• Your car's automatic start/stop technology isn't working
  • Your car is using more fuel

These are all normal symptoms of active regeneration. As for passive regeneration, if you drive your car on the motorway for 15 minutes or more, at a speed of around 40mph, then you should trigger passive regeneration.


How Often Does DPF Regeneration Occur?

Active regeneration happens roughly every 300 miles and is triggered by your car’s electronic control unit (ECU) once your soot level is approaching 40 to 45%. Passive regeneration should occur when you take your car on longer journeys at higher speeds.


How Long Does DPF Regeneration Last?

Active regeneration can last 5 to 10 minutes, whilst you would need to drive for 15 minutes or more at a speed of 40mph or higher to trigger passive regeneration and allow the regeneration cycle to complete. Your DPF will not be able to complete the cycle if:

  • There isn't enough fuel in the fuel tank
  • The fuel light is on
  • The engine management light is on
  • The pressure sensors or pressure pipes aren't working
  • You aren't using the right engine oil, or the oil is contaminated
  • Your fuel additive level is low

Be aware of these factors, and you can help your car to properly complete the DPF regeneration cycle.


Can I Force DPF Regeneration?

When you find that neither active nor passive regeneration seem to be unblocking your DPF, then it is time to take your car in for professional DPF cleaning. The process of forced regeneration can take up to 2 hours to complete, as a skilled mechanic burns away the soot particles in your DPF at a high temperature.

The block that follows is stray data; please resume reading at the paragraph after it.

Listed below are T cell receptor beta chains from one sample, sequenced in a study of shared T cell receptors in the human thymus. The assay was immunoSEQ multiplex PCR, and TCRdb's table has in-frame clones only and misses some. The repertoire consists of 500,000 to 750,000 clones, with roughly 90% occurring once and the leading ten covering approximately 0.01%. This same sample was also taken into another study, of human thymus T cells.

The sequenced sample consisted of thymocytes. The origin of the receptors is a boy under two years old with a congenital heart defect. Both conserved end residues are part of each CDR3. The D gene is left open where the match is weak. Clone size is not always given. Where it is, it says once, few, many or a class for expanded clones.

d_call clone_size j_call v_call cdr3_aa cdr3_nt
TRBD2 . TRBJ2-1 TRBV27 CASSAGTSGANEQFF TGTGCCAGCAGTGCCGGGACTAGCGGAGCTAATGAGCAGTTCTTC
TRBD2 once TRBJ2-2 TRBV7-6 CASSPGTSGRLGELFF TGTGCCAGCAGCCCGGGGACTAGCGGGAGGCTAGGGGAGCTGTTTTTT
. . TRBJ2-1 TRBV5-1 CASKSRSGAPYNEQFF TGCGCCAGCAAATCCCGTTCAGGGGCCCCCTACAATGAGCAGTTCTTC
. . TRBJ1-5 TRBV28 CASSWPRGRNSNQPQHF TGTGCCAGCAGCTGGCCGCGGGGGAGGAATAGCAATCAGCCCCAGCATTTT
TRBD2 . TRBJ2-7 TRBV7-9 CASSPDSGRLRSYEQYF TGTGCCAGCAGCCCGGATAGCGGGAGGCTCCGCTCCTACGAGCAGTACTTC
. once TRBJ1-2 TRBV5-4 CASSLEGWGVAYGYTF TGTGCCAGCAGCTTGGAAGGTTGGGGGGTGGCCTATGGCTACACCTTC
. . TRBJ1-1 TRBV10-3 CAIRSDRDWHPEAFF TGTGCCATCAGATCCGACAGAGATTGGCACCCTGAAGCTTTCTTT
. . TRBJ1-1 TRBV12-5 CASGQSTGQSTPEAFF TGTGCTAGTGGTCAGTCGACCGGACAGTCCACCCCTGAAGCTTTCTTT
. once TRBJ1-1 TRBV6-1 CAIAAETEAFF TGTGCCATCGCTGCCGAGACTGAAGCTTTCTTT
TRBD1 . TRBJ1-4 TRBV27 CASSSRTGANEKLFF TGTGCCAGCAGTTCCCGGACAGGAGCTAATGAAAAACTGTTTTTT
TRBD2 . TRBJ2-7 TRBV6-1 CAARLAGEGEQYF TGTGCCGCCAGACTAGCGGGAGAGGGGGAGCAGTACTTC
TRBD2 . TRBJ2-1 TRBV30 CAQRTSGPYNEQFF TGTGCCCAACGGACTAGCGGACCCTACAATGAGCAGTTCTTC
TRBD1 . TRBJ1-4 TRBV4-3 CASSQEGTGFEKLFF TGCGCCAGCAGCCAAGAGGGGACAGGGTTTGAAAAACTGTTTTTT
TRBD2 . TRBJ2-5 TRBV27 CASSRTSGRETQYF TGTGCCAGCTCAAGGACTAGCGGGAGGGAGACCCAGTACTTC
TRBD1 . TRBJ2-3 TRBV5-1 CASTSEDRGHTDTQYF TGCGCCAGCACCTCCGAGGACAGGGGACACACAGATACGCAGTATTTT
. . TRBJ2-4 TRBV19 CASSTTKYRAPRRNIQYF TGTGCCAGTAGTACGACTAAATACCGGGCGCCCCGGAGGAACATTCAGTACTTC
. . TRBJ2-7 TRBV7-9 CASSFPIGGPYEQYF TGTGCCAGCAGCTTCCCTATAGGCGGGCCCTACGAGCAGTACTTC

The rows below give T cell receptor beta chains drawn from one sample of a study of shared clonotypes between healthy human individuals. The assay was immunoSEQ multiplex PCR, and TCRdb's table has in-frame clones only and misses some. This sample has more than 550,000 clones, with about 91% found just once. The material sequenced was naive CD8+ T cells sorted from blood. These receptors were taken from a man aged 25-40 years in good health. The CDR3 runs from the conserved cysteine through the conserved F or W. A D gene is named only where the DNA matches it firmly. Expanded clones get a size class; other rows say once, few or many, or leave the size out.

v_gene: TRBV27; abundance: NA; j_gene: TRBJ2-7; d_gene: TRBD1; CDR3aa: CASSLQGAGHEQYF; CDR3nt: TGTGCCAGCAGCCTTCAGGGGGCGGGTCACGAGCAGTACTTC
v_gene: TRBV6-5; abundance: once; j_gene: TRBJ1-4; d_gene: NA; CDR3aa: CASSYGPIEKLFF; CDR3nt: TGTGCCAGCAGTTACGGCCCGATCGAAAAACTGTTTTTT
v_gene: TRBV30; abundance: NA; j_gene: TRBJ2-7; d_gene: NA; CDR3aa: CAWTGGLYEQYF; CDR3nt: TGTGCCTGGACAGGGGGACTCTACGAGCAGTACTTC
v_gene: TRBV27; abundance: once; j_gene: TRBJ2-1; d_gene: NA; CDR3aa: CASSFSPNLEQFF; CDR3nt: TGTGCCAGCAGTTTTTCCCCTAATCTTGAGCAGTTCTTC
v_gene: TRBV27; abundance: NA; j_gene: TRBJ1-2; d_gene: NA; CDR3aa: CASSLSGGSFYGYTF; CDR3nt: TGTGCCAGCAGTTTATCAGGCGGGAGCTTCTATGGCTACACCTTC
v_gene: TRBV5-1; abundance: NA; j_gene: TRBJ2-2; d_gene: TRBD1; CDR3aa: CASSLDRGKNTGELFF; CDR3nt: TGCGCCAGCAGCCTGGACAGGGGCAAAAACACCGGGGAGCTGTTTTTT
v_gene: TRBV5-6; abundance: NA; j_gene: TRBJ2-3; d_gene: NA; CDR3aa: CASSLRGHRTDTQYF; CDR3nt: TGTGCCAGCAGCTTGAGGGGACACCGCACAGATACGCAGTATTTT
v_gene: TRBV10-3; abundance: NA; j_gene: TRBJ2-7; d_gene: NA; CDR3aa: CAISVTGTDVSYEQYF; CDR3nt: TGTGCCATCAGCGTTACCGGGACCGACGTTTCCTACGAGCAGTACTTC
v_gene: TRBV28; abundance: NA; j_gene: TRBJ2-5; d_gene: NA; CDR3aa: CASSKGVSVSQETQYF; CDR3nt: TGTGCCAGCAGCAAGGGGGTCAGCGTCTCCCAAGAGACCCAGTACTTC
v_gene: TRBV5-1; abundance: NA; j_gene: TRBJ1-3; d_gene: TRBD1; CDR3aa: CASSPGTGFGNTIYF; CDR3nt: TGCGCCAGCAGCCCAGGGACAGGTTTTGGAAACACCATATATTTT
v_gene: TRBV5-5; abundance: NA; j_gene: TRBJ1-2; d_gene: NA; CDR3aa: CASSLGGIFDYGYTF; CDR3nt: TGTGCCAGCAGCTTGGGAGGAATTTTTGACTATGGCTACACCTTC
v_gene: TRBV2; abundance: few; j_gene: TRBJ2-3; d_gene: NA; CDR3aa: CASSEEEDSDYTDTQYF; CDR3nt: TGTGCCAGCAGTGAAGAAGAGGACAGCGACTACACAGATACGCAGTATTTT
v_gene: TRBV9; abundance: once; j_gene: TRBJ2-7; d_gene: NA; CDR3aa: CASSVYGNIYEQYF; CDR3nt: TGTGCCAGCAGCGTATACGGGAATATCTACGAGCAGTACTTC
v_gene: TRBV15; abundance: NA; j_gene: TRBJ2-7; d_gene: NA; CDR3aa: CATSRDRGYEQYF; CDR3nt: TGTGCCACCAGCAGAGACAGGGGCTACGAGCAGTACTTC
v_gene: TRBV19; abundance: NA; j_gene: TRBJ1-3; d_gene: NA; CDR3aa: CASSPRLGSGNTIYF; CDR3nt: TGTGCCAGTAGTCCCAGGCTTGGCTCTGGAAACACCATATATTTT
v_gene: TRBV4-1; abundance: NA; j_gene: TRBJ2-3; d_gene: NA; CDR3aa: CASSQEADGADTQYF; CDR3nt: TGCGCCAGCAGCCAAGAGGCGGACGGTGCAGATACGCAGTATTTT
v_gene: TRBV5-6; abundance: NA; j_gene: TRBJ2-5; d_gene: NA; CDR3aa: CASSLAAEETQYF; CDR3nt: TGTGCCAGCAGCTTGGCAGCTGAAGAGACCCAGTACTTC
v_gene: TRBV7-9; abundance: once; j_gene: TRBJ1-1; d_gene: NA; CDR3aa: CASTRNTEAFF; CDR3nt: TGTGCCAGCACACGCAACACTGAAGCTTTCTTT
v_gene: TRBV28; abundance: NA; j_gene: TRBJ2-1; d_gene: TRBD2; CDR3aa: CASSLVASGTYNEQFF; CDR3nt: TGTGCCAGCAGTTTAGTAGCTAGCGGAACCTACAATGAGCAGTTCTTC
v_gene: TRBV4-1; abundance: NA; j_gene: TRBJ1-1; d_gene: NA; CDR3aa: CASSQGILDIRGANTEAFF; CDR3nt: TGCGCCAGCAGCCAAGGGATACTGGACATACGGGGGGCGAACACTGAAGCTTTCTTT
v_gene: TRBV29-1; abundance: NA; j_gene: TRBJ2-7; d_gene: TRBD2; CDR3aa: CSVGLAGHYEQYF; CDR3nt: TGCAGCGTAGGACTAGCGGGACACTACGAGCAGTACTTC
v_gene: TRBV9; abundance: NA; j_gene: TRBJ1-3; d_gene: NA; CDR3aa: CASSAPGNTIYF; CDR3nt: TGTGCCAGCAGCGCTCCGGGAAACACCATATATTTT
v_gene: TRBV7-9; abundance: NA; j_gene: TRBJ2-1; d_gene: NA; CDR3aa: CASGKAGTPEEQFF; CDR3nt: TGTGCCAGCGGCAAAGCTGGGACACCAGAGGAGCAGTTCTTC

Important note: You should know that it is illegal in the UK to remove or replace your DPF yourself, and you won’t pass your MOT without one if your car was built with one fitted!


How Much Does a DPF Replacement Cost?

Ideally, you would take care of your DPF with both active and passive regeneration working as they should, and an investment in a DPF clean when needed. However, if a DPF replacement sneaks up on you, it can cost anything from £1,000 to £3,000!

To avoid the need for a replacement, you should keep tabs on your DPF warning light, as this will be the biggest indicator that your DPF is almost 70% full of soot. Once the soot level reaches 90%, there will be little you can do to prevent the need for a DPF replacement, as your car will have already entered a performance-limiting 'limp home' mode.


How Much Does a DPF Cleaning Service Cost?

At BookMyGarage, DPF cleaning prices at our network of UK garages start at just £99! This includes a full inspection, diagnosis and flush, all performed by skilled mechanics. In just a couple of hours, you can help your car to pass its next MOT and reduce your carbon footprint at the same time. We recommend that you book in for a DPF cleaning every 6 to 9 months, so that you can make sure you prevent the need for an expensive and avoidable DPF replacement.

Keep DPF problems at bay – book a DPF cleaning service today!